Last week, every child in Jo Ann Woods’ kindergarten class at Nathanael Greene Primary School brought home a class cookbook to give to their parents for Christmas. Each student’s favorite recipe is written in their own handwriting with a picture of the author in a chef hat and apron. Woods purchased the chef hats and aprons (each kid picked their own color) with her own money, and the kids will be able to bring the outfits home after wearing them on a field trip to the Greene County Technical Education Center.
Woods put in a lot of work to make the project come together in time for the holidays. Kindergarten is a difficult time to use handwritten items from students.
“I wanted them to be a part of it, so I wrote it in highlighter and then they had to trace it,” Woods said. “When you run it off on the copier, the highlighter doesn’t show and it just has their handwriting.”
UVA donated the binders to the cause, and other materials were obtained by donation.
“One of the teachers heard me in the copy room when I was making this, and I sent a note to parents saying I was going to need some (page protectors) and … I was so excited, an Amazon package came,” Woods said.
Julie Conley, a parent and new second-grade teacher at the school, donated a large stack of page protectors for the recipes.
The photographers helped corral the kids for the pictures on each page, and high school students Chloe and Hannah Williams from Page County helped put the books together, earning community service hours for school.
“It was a culmination of a lot of people helping and working to get it done on time. The whole team is working diligently on this, but I had a lot of outside resources to help me be able to get it ready by Christmas,” Woods said.
“Kooking” in Kindergarten is part of a new program called “Genius Time” that is being implemented at the primary school this year. The last Monday of every month, the entire kindergarten team picks a recipe from the book to cook in school. Students from the Tech Center came and did a presentation in each kindergarten classroom on kitchen safety.
“The students went around to each class and presented that, and then we took a group picture in my classroom. We are actually going to the Tech Center to visit, and I think (the kids) will be able to make something there that they can taste,” Woods said.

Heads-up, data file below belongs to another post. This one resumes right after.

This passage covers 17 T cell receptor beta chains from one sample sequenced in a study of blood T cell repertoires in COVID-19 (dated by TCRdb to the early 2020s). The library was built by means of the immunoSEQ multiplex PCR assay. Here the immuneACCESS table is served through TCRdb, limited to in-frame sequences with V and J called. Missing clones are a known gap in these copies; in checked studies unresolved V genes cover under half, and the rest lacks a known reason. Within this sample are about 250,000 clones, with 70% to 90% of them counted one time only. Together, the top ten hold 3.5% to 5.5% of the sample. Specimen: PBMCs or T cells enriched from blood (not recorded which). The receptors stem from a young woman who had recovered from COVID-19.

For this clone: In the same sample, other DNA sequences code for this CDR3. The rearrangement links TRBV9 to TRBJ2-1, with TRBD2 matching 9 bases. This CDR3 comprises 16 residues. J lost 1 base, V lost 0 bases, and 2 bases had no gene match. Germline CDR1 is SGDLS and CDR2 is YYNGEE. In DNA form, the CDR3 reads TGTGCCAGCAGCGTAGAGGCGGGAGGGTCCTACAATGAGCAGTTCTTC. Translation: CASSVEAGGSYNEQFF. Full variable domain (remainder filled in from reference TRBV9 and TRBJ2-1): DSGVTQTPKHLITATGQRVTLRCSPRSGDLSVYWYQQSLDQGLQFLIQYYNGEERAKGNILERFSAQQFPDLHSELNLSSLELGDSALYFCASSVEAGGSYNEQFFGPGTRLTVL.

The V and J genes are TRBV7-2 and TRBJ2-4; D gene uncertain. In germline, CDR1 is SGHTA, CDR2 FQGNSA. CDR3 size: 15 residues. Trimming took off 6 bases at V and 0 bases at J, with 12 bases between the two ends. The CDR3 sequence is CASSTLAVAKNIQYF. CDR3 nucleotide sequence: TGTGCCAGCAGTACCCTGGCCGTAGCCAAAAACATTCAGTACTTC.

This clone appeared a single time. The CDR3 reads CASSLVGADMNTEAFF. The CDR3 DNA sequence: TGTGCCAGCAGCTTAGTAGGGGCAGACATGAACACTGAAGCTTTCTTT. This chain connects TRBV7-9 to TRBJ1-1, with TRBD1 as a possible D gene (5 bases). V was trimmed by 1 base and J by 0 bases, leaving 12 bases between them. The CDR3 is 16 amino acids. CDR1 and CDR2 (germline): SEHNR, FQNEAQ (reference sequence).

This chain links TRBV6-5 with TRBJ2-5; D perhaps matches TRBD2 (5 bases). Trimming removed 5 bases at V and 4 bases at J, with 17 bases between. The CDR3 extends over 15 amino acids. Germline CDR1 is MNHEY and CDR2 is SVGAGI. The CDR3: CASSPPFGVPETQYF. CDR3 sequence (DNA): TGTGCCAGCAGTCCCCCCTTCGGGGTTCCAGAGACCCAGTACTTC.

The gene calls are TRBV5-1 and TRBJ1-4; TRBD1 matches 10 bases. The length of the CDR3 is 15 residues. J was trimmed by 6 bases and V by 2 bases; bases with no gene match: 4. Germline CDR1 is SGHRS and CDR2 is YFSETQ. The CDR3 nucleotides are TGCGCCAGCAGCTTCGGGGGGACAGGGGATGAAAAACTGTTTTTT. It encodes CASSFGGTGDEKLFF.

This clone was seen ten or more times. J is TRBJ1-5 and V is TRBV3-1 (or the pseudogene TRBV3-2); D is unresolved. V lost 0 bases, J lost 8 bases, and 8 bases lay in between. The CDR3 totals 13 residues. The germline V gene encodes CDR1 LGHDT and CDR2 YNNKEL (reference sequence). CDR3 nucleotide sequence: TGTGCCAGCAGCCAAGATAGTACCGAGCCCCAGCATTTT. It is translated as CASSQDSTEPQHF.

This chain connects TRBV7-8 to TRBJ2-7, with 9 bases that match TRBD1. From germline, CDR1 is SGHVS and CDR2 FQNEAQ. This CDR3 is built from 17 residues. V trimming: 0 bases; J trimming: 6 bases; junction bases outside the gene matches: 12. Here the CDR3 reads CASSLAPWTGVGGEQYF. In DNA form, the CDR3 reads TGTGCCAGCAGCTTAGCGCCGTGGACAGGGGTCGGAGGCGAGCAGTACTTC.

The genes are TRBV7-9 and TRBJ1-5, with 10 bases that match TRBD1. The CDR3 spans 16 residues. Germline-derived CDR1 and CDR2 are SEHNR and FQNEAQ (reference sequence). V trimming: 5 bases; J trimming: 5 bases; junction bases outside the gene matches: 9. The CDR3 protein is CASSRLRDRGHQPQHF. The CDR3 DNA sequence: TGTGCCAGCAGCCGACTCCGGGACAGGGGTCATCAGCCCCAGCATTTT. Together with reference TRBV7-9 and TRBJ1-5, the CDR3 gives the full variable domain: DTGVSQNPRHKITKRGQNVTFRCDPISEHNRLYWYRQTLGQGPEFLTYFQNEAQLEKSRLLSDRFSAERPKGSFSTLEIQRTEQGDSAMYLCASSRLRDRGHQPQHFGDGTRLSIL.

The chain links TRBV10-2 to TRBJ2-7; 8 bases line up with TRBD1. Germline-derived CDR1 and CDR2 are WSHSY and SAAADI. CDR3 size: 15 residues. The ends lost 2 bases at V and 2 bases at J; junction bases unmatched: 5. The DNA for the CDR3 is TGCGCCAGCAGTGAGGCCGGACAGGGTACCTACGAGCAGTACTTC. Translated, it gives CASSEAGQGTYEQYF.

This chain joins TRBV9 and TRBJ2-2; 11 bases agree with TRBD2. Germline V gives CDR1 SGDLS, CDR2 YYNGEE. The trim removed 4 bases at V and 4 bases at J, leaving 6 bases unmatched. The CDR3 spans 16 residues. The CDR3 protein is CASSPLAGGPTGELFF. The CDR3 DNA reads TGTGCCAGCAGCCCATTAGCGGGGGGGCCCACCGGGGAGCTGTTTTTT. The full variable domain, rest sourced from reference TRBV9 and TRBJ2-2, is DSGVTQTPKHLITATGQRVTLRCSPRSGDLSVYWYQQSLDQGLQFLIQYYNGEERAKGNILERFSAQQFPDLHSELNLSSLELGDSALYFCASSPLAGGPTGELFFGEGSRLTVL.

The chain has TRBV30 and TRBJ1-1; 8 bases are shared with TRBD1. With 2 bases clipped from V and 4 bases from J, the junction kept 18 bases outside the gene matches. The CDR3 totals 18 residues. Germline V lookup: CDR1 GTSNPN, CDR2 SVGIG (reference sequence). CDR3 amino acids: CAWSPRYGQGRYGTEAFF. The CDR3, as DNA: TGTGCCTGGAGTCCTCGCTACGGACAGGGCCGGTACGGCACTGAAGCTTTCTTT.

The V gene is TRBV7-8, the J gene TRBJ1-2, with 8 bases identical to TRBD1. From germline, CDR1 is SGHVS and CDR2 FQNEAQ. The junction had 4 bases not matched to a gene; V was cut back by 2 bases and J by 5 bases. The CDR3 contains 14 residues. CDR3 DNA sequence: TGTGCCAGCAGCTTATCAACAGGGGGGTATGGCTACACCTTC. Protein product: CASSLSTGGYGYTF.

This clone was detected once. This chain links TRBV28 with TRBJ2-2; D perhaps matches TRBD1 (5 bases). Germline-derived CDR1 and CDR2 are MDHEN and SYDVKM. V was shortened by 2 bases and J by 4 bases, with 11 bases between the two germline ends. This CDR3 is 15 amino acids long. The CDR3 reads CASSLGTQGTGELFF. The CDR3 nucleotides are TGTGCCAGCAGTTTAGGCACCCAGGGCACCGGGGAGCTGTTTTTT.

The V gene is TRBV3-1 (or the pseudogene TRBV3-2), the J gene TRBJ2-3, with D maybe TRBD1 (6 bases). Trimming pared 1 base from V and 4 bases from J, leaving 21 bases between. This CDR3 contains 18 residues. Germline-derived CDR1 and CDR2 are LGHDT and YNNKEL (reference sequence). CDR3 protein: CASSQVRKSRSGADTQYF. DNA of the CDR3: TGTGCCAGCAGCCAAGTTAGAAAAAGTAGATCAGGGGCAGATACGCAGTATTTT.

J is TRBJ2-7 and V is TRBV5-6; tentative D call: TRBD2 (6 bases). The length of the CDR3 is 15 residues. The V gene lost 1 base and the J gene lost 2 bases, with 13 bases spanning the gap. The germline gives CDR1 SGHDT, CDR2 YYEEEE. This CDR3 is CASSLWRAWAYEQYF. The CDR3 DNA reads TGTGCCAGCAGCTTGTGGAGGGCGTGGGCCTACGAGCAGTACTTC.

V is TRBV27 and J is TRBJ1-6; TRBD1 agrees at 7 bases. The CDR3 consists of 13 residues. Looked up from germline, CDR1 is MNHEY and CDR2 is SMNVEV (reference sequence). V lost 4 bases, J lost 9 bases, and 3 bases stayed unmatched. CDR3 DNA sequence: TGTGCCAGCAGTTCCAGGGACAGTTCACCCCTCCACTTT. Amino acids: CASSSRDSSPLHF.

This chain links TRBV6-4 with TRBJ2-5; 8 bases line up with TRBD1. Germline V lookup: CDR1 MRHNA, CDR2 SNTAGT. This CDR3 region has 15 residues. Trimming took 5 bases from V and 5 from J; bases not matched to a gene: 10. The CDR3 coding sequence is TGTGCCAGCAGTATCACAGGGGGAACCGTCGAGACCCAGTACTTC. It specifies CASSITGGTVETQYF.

The kids will be able to wear their new aprons and hats to the Tech Center visit before taking them home.
Jennifer Myers, an instructional coach at the school, was on a team that applied for and won the Flanagan Innovation in Mathematics Education Grant from the Virginia Council of Teachers of Mathematics last year.
“We wrote the grant for a project called Let’s Get Cooking. We received almost $5000 to do a school-wide project. Part of the project is that twelve families do a cooking night for each grade level,” Myers said.
Each month, a local celebrity chef teaches a class to twelve families from one grade level where the groups prepare a meal. Participants not only get to enjoy the meal from the class but are given a bag of ingredients to make the dish again at home. The kindergarten classes will take part in cooking night on March 25.
“The other piece of the grant is that we are infusing cooking into math across the board,” Myers said. “Every grade level is taking this where it leads, so kindergarten’s really working on exposing students to fractions and measurements.”
Each grade level has a representative on an Innovation Team who come together to talk about how they can incorporate cooking into math and other subject areas throughout the year.
“We’ve tried to include the community in as many ways as possible, be it the students at the tech center or local chefs through our cooking nights; we’ve had some parents come in to kindergarten and talk about their jobs in the restaurant industry. Each grade’s doing something different, but kindergarten’s really just taken it and run with it. If every grade level takes on this project like kindergarten did, it’s going to be amazing by the end of the year,” Myers said.